Alopecia areata is an autoimmune condition where the body’s immune system is attacking the hair follicles, causing the hair to fall out. The natural history of the condition is usually unpredictable with patches of hair loss occurring, followed by regrowth and then potentially further patches of hair loss occurring.
It is often referred to in the community as just ‘alopecia’ however this term should always be qualified with the word areata as there are other forms of alopecia such as scarring alopecia, androgenetic alopecia etc. The terms totalis and universalis are descriptive terms referring to loss of the entire scalp hair and loss of the hair on the entire body respectively. Therefore, one would refer to these conditions as alopecia areata totalis or alopecia areata universalis to signify that these are particular presentations of the one condition, rather than a distinct entity.
Fortunately, the autoimmune-induced inflammatory response does not cause destruction of the hair follicle and so as the follicles are still present regrowth is always possible. This differs from some of the other hair loss conditions.
What causes Alopecia Areata?
It is thought that there is a genetic basis to alopecia areata as this condition does occur more commonly in some families than others. The problem with the genetic theory is that a person has the same genes all their life and so this does not explain why people can get patches of hair loss due to alopecia areata at different times throughout their life. We therefore look for an environmental trigger which may precipitate patches of hair loss in genetically susceptible people. The only trigger that is seen with any frequency is stress. The flipside of this is that many people develop patches of alopecia areata who deny any major stressors in their life at the time of hair loss.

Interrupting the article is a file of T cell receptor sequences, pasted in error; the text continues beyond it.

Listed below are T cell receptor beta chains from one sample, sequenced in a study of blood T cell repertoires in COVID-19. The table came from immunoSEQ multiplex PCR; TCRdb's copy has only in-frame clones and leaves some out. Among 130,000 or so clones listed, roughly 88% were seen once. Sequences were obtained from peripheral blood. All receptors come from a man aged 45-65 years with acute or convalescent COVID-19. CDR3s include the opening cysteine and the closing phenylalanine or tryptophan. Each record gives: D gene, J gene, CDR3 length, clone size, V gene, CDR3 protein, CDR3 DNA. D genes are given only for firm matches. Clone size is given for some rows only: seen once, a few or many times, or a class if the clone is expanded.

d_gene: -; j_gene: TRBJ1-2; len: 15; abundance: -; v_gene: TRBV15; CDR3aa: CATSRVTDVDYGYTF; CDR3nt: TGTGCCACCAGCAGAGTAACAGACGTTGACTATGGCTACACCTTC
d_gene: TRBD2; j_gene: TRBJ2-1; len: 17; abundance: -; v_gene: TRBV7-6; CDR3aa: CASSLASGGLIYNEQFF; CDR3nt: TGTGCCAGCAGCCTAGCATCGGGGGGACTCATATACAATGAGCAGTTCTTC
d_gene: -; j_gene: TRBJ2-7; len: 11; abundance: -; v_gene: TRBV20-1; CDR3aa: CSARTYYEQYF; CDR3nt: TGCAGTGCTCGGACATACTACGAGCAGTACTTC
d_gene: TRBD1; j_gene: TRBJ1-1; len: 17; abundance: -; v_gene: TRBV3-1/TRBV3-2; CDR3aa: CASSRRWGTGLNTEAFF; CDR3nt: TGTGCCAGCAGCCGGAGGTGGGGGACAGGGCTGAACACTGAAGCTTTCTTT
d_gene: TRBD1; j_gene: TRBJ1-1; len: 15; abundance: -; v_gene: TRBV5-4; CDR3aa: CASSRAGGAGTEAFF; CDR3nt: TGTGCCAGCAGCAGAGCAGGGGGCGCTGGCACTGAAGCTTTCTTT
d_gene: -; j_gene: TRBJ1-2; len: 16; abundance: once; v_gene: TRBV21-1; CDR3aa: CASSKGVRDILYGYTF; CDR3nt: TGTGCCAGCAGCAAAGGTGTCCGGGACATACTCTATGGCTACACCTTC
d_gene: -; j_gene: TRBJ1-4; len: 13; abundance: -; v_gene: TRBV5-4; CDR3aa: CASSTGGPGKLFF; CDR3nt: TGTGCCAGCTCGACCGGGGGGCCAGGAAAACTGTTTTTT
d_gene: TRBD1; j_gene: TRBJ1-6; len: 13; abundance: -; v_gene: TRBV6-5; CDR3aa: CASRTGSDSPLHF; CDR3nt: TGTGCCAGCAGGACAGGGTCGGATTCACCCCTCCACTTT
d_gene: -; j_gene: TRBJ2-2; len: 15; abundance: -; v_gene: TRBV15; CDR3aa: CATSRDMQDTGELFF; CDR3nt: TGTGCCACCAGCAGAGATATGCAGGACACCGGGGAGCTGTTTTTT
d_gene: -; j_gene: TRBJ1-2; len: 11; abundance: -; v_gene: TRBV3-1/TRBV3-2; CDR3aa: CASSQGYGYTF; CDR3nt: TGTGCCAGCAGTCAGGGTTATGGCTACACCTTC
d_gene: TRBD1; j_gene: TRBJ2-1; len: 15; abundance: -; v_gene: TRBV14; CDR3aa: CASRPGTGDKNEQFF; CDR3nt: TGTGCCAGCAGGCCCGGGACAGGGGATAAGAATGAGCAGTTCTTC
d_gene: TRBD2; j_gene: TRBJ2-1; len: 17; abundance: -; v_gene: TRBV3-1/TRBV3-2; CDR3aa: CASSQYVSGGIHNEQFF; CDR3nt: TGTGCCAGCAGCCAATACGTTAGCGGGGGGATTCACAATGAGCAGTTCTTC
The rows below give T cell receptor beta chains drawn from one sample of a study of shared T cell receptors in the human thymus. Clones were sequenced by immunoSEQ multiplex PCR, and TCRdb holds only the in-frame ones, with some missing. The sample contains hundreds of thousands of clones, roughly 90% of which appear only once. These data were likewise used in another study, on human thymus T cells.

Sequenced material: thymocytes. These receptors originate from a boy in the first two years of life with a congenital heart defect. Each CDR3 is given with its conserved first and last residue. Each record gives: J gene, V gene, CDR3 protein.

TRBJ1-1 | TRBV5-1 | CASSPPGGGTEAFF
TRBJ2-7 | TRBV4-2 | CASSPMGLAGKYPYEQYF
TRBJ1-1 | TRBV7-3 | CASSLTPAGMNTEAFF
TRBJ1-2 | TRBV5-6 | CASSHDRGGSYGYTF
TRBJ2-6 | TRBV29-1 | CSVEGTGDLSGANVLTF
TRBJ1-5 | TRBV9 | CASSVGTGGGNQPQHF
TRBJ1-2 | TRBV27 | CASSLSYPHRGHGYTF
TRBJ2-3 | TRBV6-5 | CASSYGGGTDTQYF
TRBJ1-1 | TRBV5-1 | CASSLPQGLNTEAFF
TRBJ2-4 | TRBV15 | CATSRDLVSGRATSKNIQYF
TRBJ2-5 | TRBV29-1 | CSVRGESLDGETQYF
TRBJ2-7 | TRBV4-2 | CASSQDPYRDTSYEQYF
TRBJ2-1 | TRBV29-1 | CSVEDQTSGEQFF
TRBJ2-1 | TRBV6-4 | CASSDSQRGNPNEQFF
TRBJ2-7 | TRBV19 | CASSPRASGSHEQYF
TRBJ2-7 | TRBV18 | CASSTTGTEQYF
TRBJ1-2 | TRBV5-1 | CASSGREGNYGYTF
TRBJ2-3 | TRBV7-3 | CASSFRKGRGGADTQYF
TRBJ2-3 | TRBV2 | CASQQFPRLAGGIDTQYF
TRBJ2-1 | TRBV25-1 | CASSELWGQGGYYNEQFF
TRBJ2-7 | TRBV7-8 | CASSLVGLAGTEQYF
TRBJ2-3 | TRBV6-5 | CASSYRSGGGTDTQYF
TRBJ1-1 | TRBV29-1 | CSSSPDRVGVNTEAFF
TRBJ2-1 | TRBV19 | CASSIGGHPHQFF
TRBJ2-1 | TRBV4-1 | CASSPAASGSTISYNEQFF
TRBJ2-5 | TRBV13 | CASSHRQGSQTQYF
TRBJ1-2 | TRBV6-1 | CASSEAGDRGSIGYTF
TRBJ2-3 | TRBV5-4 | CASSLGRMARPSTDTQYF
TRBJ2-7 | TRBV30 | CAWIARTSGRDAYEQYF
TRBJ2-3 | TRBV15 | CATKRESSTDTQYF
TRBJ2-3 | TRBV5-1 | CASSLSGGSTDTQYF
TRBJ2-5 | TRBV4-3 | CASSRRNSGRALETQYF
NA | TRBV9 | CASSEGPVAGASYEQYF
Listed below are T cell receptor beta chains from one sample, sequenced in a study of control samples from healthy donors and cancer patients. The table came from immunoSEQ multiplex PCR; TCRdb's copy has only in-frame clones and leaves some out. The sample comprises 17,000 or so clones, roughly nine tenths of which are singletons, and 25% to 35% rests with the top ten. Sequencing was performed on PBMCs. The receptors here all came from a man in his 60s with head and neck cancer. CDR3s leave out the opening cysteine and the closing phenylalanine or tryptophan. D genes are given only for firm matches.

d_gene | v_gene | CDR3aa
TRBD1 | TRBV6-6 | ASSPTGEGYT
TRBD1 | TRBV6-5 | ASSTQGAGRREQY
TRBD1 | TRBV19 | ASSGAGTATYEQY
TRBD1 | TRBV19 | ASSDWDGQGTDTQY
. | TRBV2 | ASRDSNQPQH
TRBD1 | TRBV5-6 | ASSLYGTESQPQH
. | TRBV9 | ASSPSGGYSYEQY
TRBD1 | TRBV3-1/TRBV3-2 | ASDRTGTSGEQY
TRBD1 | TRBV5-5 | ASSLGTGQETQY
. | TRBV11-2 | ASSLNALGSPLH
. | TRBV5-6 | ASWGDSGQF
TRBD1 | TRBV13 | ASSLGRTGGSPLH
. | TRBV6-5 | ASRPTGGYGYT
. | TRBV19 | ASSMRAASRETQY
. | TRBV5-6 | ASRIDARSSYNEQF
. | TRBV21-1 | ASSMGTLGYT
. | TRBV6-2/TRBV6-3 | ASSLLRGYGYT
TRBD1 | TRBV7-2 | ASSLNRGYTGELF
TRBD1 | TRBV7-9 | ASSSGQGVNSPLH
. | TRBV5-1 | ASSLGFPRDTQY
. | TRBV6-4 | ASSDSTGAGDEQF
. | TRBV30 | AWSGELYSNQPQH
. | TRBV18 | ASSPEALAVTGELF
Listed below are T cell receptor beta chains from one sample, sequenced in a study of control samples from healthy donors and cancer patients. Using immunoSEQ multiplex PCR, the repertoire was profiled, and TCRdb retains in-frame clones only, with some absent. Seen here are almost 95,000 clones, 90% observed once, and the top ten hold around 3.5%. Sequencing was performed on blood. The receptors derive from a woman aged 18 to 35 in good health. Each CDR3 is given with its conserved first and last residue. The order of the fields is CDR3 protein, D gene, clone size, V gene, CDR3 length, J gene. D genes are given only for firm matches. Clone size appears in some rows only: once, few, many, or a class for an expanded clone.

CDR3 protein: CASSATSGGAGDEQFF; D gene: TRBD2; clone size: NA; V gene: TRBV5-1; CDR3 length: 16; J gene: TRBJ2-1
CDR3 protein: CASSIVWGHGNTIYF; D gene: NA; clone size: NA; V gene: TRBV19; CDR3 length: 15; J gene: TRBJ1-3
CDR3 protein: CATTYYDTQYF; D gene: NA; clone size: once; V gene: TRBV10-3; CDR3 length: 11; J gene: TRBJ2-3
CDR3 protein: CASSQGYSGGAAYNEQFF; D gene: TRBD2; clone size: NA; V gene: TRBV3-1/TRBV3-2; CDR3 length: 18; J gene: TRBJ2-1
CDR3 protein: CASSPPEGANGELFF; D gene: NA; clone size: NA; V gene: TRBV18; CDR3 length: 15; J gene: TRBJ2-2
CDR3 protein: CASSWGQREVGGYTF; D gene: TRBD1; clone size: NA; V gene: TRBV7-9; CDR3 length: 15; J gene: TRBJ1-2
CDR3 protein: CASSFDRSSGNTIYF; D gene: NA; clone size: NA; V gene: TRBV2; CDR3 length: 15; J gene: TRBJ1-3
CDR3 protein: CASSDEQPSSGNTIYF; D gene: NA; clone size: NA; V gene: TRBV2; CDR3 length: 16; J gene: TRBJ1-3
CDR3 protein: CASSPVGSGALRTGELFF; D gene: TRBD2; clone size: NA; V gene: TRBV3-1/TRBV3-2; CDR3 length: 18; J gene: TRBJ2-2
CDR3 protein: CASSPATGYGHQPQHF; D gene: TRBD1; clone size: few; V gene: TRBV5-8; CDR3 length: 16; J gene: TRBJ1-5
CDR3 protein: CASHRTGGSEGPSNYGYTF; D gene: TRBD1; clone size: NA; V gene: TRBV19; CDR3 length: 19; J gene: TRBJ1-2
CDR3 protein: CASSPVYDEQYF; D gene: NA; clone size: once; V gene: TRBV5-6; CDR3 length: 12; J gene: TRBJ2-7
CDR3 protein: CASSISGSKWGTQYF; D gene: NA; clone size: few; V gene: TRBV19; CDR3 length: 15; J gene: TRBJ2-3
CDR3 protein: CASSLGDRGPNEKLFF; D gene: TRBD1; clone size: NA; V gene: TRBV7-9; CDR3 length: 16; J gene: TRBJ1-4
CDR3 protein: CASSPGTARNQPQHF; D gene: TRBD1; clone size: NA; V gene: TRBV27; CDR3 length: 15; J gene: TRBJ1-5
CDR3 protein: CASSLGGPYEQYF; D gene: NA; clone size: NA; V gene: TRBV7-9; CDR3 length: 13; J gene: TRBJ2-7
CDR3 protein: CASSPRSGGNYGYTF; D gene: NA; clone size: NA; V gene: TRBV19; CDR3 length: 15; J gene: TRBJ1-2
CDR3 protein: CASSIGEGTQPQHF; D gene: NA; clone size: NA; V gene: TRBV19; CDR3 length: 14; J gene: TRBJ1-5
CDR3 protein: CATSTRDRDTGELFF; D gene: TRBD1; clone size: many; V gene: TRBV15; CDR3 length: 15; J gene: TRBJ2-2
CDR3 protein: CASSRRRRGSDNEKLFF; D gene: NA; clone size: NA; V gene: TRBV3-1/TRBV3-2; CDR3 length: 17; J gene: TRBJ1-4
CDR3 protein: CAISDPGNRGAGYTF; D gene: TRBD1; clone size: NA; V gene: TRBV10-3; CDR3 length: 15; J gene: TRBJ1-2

The actual process of hair loss with alopecia areata is due to the body’s own white blood cells attacking the hair follicles which is why this is one of the autoimmune conditions.
Who is at risk of Alopecia Areata?
Alopecia areata occurs equally in men and women. It can affect up to 2% of the population at any one time. We do see it more frequently in teenagers and young adults and then there is a second slight increase in incidence in women around the menopause. It is also more common in people who have atopy which encompasses eczema, asthma and hay fever. It is also seen more frequently in patients who have other autoimmune conditions such as thyroid problems or vitiligo.
What are the symptoms of Alopecia Areata?
Alopecia areata is usually a symptomless condition with people just becoming aware of patches of hair loss. When the patches are small it is often the hairdresser or barber who may notice these rather than the patient. The patches usually start off small and can increase in size expanding out from the centre. Hair loss can be more dramatic with hair falling out in clumps causing larger areas of hair loss. A small percentage of patients experience a tingling or itchy sensation associated with the patches of hair loss. Some patients can predict where their next patch of hair loss is going to occur due to the sensations on the scalp.
When patches of alopecia areata occur on the scalp there can sometimes be a slight salmon-pink discolouration of the skin within the patch signifying inflammation, however apart from this the skin appears normal with no scaling. This is an important observation as many people assume that patchy hair loss is due to a fungal infection, tinea capitis, often referred to as ringworm.
Alopecia areata can affect any hair on the body and so patients may present with loss of hair from the eyebrows or eyelashes, patchy hair loss in the beard or hair loss from the body.
Images of Alopecia Areata
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How does a Dermatologist diagnose Alopecia Areata?